Europe risks facing a €190 billion (£151.9m) bill as a result of climate damages from global warming, according to a new report.
The EU’s Joint Research Centre, the European Commission’s in-house science service, has predicted a net welfare loss of 1.8% of current EU GDP if no action is taken and global temperature rises by 3.5°C.
It analysed the impacts of climate change in nine different sectors, including agriculture, tourism, energy, droughts and transport infrastructure.
The cost of river flood damages could exceed €10 billion (£8bn) and 8,000 km2 of forest could burn in southern Europe, the report found.
Southern Europe and central southern Europe would bear 70% of the losses while northern Europe would account for 1% and the UK and Ireland 5%, it states.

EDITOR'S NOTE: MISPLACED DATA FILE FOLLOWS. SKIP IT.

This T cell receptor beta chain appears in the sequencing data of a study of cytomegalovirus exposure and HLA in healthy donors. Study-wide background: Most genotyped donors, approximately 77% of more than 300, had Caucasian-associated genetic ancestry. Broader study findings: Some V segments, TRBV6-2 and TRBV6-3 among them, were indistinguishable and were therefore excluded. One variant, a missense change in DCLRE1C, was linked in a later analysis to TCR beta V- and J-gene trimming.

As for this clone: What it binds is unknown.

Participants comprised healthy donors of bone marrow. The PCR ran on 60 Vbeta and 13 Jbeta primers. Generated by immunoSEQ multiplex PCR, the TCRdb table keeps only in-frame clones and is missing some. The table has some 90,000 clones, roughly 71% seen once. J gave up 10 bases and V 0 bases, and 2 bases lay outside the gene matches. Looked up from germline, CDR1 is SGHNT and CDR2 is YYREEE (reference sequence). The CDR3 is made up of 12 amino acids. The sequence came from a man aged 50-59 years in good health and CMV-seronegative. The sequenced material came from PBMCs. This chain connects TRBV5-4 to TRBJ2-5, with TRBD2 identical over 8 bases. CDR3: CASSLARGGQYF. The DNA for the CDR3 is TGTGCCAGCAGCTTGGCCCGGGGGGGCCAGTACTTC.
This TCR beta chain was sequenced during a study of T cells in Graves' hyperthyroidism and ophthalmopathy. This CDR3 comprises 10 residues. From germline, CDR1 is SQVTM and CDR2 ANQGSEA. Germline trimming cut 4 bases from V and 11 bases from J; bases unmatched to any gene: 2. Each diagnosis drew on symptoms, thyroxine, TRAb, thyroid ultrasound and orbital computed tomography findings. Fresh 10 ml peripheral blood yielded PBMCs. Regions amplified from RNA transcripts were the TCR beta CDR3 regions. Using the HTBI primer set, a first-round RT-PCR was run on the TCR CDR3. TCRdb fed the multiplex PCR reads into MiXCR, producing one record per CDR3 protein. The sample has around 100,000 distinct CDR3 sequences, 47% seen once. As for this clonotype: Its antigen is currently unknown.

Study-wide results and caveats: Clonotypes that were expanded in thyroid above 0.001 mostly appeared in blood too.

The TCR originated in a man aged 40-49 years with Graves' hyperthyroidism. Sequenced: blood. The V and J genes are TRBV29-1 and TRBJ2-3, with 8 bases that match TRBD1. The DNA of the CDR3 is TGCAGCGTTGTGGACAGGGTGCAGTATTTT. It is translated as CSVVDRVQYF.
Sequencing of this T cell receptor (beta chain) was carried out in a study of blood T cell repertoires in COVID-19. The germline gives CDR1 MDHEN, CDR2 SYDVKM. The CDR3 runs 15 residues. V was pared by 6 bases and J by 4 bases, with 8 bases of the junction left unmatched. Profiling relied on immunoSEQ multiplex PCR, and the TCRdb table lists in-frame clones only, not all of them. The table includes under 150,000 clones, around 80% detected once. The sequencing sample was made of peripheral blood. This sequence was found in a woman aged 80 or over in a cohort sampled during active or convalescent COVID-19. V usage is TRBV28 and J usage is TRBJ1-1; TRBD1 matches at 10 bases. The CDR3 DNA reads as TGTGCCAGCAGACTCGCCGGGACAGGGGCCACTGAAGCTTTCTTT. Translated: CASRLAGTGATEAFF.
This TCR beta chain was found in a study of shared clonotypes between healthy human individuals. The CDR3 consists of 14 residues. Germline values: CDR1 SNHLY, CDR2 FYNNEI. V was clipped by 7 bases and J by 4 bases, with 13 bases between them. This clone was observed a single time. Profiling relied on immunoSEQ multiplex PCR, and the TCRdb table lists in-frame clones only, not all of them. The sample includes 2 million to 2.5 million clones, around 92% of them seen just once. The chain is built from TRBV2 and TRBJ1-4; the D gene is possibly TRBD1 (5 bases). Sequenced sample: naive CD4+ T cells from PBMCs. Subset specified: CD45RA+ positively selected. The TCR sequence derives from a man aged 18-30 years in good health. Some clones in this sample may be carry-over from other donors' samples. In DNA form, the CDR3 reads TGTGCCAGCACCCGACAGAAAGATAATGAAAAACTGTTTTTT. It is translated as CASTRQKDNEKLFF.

Connie Hedegaard, European Commissioner for Climate Action said: “No action is clearly the most expensive solution of all. Why pay for the damages when we can invest in reducing our climate impacts and becoming a competitive low carbon economy?”
The assessments are based on scenarios where the climate expected by the end of the century (2080s) occurs in the current population.